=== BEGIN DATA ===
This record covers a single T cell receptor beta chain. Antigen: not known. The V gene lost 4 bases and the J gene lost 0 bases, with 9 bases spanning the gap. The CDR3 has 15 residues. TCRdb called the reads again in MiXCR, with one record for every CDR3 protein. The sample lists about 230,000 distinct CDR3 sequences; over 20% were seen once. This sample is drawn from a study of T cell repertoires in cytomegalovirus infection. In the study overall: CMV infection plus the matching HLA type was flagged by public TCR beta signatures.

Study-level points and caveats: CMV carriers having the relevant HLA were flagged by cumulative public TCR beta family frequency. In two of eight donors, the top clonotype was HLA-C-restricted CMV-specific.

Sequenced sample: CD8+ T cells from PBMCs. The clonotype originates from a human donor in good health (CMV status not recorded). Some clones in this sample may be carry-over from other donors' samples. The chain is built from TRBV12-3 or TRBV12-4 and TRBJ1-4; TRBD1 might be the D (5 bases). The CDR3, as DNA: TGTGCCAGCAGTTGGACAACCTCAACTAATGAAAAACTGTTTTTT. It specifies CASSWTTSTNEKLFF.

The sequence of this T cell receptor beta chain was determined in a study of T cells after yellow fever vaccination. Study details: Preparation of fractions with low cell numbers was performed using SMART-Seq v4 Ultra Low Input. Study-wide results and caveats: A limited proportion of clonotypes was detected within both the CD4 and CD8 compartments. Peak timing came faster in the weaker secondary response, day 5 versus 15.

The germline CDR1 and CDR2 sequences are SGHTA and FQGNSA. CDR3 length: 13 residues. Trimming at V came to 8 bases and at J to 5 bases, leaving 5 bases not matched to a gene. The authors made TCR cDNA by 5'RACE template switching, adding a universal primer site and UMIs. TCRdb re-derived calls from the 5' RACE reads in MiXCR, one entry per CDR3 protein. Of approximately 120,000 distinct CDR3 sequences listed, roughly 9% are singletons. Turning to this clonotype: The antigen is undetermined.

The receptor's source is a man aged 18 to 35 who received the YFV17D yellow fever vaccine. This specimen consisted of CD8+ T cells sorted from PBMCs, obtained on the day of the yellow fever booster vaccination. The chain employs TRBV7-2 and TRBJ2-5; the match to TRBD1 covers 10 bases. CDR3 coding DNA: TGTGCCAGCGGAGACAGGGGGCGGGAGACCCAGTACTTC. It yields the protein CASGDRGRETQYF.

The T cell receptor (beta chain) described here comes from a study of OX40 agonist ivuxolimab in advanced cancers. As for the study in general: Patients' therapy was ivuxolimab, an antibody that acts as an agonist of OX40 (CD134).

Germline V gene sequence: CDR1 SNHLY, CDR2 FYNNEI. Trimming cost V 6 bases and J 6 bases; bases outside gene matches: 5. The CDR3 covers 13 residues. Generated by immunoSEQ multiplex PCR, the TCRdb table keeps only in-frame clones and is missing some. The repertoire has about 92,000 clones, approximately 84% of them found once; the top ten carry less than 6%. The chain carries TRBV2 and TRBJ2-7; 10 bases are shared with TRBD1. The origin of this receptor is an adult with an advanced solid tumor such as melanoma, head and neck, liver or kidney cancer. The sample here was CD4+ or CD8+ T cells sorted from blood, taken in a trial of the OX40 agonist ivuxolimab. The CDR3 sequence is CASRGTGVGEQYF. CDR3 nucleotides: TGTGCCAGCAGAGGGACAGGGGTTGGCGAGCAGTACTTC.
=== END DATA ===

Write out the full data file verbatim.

This record covers a single T cell receptor beta chain. Antigen: not known. The V gene lost 4 bases and the J gene lost 0 bases, with 9 bases spanning the gap. The CDR3 has 15 residues. TCRdb called the reads again in MiXCR, with one record for every CDR3 protein. The sample lists about 230,000 distinct CDR3 sequences; over 20% were seen once. This sample is drawn from a study of T cell repertoires in cytomegalovirus infection. In the study overall: CMV infection plus the matching HLA type was flagged by public TCR beta signatures.

Study-level points and caveats: CMV carriers having the relevant HLA were flagged by cumulative public TCR beta family frequency. In two of eight donors, the top clonotype was HLA-C-restricted CMV-specific.

Sequenced sample: CD8+ T cells from PBMCs. The clonotype originates from a human donor in good health (CMV status not recorded). Some clones in this sample may be carry-over from other donors' samples. The chain is built from TRBV12-3 or TRBV12-4 and TRBJ1-4; TRBD1 might be the D (5 bases). The CDR3, as DNA: TGTGCCAGCAGTTGGACAACCTCAACTAATGAAAAACTGTTTTTT. It specifies CASSWTTSTNEKLFF.

The sequence of this T cell receptor beta chain was determined in a study of T cells after yellow fever vaccination. Study details: Preparation of fractions with low cell numbers was performed using SMART-Seq v4 Ultra Low Input. Study-wide results and caveats: A limited proportion of clonotypes was detected within both the CD4 and CD8 compartments. Peak timing came faster in the weaker secondary response, day 5 versus 15.

The germline CDR1 and CDR2 sequences are SGHTA and FQGNSA. CDR3 length: 13 residues. Trimming at V came to 8 bases and at J to 5 bases, leaving 5 bases not matched to a gene. The authors made TCR cDNA by 5'RACE template switching, adding a universal primer site and UMIs. TCRdb re-derived calls from the 5' RACE reads in MiXCR, one entry per CDR3 protein. Of approximately 120,000 distinct CDR3 sequences listed, roughly 9% are singletons. Turning to this clonotype: The antigen is undetermined.

The receptor's source is a man aged 18 to 35 who received the YFV17D yellow fever vaccine. This specimen consisted of CD8+ T cells sorted from PBMCs, obtained on the day of the yellow fever booster vaccination. The chain employs TRBV7-2 and TRBJ2-5; the match to TRBD1 covers 10 bases. CDR3 coding DNA: TGTGCCAGCGGAGACAGGGGGCGGGAGACCCAGTACTTC. It yields the protein CASGDRGRETQYF.

The T cell receptor (beta chain) described here comes from a study of OX40 agonist ivuxolimab in advanced cancers. As for the study in general: Patients' therapy was ivuxolimab, an antibody that acts as an agonist of OX40 (CD134).

Germline V gene sequence: CDR1 SNHLY, CDR2 FYNNEI. Trimming cost V 6 bases and J 6 bases; bases outside gene matches: 5. The CDR3 covers 13 residues. Generated by immunoSEQ multiplex PCR, the TCRdb table keeps only in-frame clones and is missing some. The repertoire has about 92,000 clones, approximately 84% of them found once; the top ten carry less than 6%. The chain carries TRBV2 and TRBJ2-7; 10 bases are shared with TRBD1. The origin of this receptor is an adult with an advanced solid tumor such as melanoma, head and neck, liver or kidney cancer. The sample here was CD4+ or CD8+ T cells sorted from blood, taken in a trial of the OX40 agonist ivuxolimab. The CDR3 sequence is CASRGTGVGEQYF. CDR3 nucleotides: TGTGCCAGCAGAGGGACAGGGGTTGGCGAGCAGTACTTC.